Mick Mulvaney, director of the White House’s Office of Management and Budget, said out loud on Wednesday what I suspected (okay, feared) back in March someone from the Trump administration would say. America is running headlong toward default.
This all went down at a House Budget Committee hearing. Surely an otherwise humdrum affair as dry as the towel section at Macy’s. But a question from Todd Rokita (R-Ind.), vice chairman of the Budget Committee, gave Mulvaney the opportunity to provide that much-needed element of OMG.
Rokita: Does the administration have a preferred legislative approach to the debt-limit issue? For example, a specific amount or a specific time period? Secondly, how soon do you think you need to act?
Mulvaney: Very briefly, the answer to your first question is no, we do not have a final stated policy yet. I can tell you that I met about an hour yesterday with [Treasury] Secretary [Steven] Mnuchin to discuss this exact topic. … Secondly, regarding the timing, my understanding is that the receipts, currently, are coming in a little bit slower than expected and you may soon hear from Mr. Mnuchin regarding a change in the date.
There’s so much in Mulvaney’s answer that I must walk you through line by line.
“The answer to your first question is no, we do not have a final stated policy yet.” The only responsible answer to this question would point out that the legal limit on federal borrowing absolutely must be raised. That doing so does not add to current spending but pays for what the government has already bought. And that not doing so would destroy the full faith and credit of the United States and the dollar’s standing as the reserve currency of the world.
We shouldn’t be surprised by Mulvaney’s inability to let those words flow from his lips. In announcing his opposition to Mulvaney’s appointment, Sen. Patrick Leahy (D-Vt.) expressed alarm that instead of reassuring him that he took the prospect of default seriously, “[Mulvaney] again stated that he did not believe that ‘breaching the debt ceiling will automatically or inevitably’ lead to ‘grave worldwide economic consequences.’ ”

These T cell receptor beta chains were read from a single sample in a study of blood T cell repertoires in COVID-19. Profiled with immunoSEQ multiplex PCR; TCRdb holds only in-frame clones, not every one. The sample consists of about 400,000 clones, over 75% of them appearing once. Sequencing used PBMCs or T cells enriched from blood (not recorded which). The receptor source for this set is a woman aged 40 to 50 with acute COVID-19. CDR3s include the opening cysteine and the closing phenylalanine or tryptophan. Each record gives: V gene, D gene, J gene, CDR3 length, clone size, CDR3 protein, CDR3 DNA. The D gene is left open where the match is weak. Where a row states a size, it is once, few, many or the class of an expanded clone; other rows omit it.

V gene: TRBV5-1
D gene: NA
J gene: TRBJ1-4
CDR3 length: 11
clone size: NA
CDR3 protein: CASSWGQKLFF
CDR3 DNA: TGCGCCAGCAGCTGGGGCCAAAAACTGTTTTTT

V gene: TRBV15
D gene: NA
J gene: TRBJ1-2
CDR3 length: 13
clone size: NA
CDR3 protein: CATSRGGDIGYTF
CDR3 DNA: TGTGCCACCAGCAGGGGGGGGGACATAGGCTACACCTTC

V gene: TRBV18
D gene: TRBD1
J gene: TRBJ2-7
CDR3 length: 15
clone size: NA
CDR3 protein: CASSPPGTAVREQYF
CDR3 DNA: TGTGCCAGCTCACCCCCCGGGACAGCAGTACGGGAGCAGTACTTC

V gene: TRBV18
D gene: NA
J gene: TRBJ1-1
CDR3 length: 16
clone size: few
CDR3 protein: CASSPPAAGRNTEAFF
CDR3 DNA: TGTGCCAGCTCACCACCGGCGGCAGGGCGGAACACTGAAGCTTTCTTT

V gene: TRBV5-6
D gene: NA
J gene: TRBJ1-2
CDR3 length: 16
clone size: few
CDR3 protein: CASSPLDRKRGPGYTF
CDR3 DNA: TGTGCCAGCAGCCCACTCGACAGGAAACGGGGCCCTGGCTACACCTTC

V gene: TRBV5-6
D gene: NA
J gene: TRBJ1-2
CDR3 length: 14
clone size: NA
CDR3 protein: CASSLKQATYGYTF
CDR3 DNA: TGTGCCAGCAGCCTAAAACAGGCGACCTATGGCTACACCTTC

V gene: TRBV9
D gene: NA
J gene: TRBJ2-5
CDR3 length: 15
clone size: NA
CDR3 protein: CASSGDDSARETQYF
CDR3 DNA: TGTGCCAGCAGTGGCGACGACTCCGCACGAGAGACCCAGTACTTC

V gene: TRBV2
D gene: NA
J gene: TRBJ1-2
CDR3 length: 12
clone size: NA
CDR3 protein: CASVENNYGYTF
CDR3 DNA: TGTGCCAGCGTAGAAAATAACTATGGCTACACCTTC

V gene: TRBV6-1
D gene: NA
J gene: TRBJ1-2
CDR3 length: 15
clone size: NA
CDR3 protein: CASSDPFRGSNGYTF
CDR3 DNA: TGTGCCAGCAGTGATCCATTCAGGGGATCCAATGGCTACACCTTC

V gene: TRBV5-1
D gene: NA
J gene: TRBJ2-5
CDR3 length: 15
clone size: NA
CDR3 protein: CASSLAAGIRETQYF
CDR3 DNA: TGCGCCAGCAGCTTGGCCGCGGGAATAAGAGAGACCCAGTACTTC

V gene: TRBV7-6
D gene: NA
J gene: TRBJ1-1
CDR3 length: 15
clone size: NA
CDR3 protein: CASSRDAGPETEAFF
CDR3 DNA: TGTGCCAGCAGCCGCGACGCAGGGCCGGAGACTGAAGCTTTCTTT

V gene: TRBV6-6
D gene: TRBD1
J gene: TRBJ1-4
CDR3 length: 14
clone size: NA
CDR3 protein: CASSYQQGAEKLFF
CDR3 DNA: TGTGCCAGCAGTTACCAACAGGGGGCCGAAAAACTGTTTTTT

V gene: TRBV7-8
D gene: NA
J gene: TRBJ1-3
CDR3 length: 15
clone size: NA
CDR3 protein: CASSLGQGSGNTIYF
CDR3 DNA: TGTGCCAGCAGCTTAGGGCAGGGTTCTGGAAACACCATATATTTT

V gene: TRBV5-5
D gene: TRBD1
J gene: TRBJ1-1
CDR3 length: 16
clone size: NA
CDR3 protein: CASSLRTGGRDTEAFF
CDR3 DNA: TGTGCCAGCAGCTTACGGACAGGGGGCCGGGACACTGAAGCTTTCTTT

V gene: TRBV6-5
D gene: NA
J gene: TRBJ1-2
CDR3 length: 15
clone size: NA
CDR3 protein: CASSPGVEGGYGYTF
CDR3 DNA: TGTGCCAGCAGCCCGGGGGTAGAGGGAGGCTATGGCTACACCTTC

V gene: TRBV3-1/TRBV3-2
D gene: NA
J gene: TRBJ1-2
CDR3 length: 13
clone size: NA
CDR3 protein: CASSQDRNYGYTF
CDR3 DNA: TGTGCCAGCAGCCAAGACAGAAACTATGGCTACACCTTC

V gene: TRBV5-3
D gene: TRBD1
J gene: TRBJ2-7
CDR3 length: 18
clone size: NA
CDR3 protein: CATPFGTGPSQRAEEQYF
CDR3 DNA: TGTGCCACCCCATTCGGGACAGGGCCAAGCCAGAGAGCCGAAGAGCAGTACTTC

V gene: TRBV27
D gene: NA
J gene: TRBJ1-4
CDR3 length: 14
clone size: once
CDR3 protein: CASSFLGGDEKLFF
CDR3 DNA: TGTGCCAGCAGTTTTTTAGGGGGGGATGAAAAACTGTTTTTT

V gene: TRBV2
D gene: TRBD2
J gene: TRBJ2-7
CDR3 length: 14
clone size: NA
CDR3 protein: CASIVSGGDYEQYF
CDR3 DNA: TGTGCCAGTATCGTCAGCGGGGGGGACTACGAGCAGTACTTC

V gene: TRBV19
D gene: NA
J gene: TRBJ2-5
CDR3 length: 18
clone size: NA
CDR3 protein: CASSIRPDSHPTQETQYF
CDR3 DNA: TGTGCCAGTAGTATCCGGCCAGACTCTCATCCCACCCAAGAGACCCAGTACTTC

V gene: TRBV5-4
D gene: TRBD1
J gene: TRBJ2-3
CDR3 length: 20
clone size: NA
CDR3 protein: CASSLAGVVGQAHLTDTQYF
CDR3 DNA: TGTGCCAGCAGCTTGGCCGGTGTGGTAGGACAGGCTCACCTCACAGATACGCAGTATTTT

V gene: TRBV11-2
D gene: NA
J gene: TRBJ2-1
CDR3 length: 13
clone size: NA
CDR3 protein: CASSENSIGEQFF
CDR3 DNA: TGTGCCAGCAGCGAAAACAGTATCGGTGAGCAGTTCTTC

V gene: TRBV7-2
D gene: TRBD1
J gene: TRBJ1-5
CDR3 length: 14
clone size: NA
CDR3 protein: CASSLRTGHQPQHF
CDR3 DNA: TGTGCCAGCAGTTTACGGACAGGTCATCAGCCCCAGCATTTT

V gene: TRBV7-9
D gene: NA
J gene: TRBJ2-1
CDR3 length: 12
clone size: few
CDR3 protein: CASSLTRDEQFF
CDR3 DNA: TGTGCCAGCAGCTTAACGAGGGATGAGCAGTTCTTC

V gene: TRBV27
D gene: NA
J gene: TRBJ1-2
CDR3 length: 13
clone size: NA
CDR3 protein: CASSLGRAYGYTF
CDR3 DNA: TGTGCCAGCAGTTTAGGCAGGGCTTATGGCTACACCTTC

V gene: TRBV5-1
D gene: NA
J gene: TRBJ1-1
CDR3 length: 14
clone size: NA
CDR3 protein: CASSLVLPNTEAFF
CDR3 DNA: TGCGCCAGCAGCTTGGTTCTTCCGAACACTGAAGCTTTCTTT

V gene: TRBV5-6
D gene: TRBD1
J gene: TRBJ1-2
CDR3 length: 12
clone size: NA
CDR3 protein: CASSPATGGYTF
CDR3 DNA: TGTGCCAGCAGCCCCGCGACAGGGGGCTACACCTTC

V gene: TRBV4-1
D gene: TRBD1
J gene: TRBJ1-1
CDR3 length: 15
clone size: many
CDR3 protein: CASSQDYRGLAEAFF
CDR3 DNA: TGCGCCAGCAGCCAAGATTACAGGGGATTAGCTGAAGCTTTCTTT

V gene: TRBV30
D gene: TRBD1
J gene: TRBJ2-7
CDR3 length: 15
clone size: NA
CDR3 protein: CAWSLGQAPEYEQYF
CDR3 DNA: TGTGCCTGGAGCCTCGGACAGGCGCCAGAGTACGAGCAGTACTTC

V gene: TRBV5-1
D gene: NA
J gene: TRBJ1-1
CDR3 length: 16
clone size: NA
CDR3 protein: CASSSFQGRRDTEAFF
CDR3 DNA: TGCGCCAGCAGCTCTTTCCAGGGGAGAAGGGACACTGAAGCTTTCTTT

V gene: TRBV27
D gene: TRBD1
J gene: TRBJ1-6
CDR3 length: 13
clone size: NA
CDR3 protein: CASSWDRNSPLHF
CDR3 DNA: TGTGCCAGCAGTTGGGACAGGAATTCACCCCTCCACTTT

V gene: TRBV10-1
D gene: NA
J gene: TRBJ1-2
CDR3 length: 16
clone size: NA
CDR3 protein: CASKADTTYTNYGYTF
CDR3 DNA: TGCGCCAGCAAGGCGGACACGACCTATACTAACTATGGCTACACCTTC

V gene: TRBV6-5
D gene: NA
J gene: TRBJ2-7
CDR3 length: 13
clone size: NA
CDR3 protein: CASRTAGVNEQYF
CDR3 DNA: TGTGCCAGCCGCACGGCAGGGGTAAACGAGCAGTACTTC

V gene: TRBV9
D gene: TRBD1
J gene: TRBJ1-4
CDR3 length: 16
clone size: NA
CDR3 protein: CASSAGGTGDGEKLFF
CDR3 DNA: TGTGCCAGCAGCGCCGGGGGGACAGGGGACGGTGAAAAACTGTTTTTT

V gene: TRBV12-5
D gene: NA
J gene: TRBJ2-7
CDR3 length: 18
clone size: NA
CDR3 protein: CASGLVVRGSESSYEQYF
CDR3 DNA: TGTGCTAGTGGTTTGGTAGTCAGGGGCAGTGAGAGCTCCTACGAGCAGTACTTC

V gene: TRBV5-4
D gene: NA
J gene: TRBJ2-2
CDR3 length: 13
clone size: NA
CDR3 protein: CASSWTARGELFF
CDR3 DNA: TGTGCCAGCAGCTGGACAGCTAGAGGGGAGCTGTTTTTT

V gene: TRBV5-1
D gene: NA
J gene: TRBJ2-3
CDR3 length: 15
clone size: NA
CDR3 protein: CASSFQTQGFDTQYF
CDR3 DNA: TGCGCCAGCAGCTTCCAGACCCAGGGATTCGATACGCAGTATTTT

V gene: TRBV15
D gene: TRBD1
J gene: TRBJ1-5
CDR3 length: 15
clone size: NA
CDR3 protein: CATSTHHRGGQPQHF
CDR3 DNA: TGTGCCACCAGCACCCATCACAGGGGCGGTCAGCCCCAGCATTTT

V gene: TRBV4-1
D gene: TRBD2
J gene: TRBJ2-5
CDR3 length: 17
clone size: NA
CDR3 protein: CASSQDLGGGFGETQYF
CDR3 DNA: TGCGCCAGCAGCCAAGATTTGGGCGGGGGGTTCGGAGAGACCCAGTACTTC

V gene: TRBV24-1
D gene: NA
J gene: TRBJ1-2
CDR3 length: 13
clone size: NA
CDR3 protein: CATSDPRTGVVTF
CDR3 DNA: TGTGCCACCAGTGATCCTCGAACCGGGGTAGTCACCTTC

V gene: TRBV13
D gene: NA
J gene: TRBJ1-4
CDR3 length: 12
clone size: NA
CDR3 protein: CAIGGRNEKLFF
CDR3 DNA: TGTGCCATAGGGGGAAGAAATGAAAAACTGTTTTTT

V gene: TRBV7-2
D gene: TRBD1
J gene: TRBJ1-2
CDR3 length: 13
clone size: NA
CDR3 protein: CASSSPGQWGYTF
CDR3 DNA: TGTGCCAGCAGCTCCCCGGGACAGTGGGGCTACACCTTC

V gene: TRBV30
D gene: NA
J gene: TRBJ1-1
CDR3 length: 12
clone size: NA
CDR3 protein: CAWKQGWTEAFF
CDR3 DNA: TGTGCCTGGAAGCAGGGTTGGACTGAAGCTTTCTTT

“Perhaps his views will suddenly change when he transitions from Congress to the Executive branch,” Leahy remarked in his no-vote on Mulvaney. Yeah, not so much.
“I can tell you that I met about an hour yesterday with [Treasury] Secretary [Steven] Mnuchin to discuss this exact topic.” I don’t know what they discussed in that sit-down, but Mnuchin could not have been more direct in his testimony before the House Ways and Means Committee on Wednesday. “I urge you raise the debt limit before you leave for the summer,” he said. “It is absolutely critical that where we’ve spent money, that we keep the credit of the United States as the most critical issue.” Mnuchin has been consistent and clear on this point since his confirmation hearings in January.
“My understanding is that the receipts, currently, are coming in a little bit slower than expected and you may soon hear from Mr. Mnuchin regarding a change in the date.” So, remember back in March, after Mulvaney released that awful “skinny budget,” when I warned that Tax Day was the most important date on the fiscal calendar? That was because less money coming in from tax collections on April 18 would move up the dreaded date for when the government would not have enough cash on hand to meet all of its financial obligations.
The Bipartisan Policy Center estimated then that that “X date” could fall between October and November. Oct. 2 is especially critical because a big retirement payment is due on that date. That drop-dead date could move up if tax receipts remain anemic. That means Congress better move sooner rather than later to raise the debt ceiling and forestall a global financial disaster. If reaction to Trump’s “dead before arrival” budget proposal is any indicator, my money’s on later. Money that I should probably put under the mattress at the rate things are going.
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